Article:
Stillness by Francine Campone

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Stillness by Francine Campone

There is a Zen story about a teacher who was passing two monks pointing at a flapping flag and arguing.  One monk insisted that the flag was moving, the other monk insisted that it was the wind that was moving, and the flag was carried along.  The teacher stopped and looked at the two monks, saying “you are both wrong.  It is your mind that is moving.”  Why was the teacher right?

Perceiving flags and wind, monks, trees, fruit, or anything else is a matter of mind.  It is mind that leaps from hearing a newscast to embroidering a chain of meanings, interpretations, emotional reactions, and responses.  It is mind that says “hurry, hurry- you have a deadline, an overlong to-do list, a bad hair day.”  Seeing mind chatter as the source of movement is the first step toward stillness.  

And yet, thousands of times each day, we have an opportunity to connect with a moment of absolute stillness.  All that is required is intention and attention.  There is a still point in the moment when one breath has departed, before the next breath enters- between the exhale and inhale.  Notice that moment.  It is absolute and still.  Attend to this- the air entering your nostrils, the air exhaled and that sweet suspension, the second of stillness before the stream begins again. Over and over, in an unceasing chain of moments, there is just stillness.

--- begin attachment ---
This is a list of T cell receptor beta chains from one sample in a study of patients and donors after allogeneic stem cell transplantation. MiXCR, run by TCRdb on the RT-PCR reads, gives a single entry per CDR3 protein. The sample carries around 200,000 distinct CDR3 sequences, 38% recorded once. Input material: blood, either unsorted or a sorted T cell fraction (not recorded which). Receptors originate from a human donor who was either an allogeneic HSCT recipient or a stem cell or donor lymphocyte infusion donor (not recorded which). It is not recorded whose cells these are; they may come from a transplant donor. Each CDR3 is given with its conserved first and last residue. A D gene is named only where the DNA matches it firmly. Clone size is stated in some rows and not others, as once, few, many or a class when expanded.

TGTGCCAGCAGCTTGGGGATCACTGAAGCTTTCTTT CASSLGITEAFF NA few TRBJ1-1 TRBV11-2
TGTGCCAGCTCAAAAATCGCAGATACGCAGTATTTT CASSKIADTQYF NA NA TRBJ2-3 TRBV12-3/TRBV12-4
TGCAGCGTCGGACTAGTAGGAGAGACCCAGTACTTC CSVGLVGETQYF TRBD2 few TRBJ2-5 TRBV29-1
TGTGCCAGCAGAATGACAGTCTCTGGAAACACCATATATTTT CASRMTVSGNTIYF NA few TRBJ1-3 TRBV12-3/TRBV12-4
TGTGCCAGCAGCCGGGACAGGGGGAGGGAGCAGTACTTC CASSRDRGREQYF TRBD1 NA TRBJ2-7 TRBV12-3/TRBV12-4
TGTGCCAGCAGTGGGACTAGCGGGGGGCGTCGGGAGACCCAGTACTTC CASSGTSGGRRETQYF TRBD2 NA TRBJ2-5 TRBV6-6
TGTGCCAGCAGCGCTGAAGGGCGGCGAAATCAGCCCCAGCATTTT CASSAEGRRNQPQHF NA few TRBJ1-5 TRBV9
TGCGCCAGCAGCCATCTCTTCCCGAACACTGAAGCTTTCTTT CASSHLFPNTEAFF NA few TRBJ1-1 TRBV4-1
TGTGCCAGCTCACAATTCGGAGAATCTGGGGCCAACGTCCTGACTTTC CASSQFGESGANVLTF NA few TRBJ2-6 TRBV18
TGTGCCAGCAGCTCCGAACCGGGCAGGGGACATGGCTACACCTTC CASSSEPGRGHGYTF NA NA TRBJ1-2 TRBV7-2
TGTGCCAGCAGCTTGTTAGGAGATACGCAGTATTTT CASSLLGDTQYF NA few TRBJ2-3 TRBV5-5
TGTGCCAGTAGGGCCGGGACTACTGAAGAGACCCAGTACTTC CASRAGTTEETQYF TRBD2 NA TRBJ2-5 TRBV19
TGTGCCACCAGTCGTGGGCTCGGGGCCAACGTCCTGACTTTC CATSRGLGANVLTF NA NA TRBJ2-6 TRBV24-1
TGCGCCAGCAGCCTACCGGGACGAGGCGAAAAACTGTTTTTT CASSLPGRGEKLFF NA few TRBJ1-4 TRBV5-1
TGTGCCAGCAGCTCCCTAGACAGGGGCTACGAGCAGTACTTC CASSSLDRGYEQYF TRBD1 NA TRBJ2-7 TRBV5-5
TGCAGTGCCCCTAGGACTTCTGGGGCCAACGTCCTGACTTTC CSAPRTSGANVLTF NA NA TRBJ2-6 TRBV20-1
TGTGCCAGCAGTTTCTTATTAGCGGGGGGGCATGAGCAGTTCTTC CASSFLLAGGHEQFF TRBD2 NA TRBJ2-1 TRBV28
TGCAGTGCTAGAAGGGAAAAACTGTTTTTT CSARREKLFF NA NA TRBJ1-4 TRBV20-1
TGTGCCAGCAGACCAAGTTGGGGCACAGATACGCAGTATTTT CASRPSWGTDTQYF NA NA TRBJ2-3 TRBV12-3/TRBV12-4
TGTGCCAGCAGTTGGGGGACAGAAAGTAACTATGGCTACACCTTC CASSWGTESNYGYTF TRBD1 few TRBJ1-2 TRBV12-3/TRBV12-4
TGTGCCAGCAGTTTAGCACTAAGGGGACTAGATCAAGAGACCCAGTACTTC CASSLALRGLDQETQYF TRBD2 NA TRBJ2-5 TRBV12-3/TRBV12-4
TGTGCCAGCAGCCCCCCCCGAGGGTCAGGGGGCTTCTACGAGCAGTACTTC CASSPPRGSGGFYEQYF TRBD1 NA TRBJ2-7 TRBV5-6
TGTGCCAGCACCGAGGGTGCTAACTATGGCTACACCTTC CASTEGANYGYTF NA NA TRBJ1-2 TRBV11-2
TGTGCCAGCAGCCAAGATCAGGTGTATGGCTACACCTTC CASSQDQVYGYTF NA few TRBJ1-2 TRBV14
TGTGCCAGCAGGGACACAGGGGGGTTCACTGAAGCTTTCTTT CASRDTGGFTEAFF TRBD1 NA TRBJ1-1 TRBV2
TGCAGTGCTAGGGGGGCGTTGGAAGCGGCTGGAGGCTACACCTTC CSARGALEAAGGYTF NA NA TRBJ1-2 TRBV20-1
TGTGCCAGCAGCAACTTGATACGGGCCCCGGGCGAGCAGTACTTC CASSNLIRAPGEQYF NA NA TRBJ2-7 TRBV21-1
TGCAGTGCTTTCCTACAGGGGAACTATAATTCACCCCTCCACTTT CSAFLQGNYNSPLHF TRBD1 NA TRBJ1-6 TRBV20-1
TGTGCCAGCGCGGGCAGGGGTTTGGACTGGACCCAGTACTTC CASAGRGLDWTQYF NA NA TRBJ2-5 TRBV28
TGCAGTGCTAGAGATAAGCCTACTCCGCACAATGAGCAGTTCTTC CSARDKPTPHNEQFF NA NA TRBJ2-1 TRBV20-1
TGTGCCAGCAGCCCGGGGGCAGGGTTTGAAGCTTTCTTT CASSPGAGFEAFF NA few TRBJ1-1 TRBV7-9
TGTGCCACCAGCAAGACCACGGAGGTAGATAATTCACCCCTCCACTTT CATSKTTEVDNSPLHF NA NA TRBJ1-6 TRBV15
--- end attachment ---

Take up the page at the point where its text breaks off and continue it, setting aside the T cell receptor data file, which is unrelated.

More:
Articles by: Francine Campone

Francine Campone, Ed.D., MCC, Diploma Coaching Supervision

Francine Campone, Ed.D, MCC, coaches mature professionals making mid-life and mid-career transitions, including leaders in the corporate, education and nonprofit sectors. She served as Director of Fielding University’s Evidence-Based Coaching certificate program for twelve years and is a founding faculty member of the coaching program at the University of Texas at Dallas. She is a PCC and MCC assessor for the ICF and an approved ICF Mentor for those certifications. Francine holds a Diploma in Coaching Supervision and offers supervision for coaches seeking to deepen their learning and skills. Francine’s approach to coach mentoring and development is based on her orientation to reflective adult learning. She partners with coaches to learn from experiences and fosters their sense of self-development.

Dr. Campone co-chaired the review process and co-edited the Proceedings of the ICF Research Symposium in 2004, 2005 and 2006. She hosted the ICF Research Special Interest Group for four years and was chair of the ICF Research Committee. Her recent publications include a case study on the coaching/psychotherapy boundary; the impact of life events on coaches and their coaching; and book chapters on adult learning theories in coaching, reflective learning for coaches, coaching in the adult workplace and trends in coaching related research. She co-edited Innovations in Leadership Coaching Research and Practice and is currently the Research Lead for the Americas Coaching Supervision Network.
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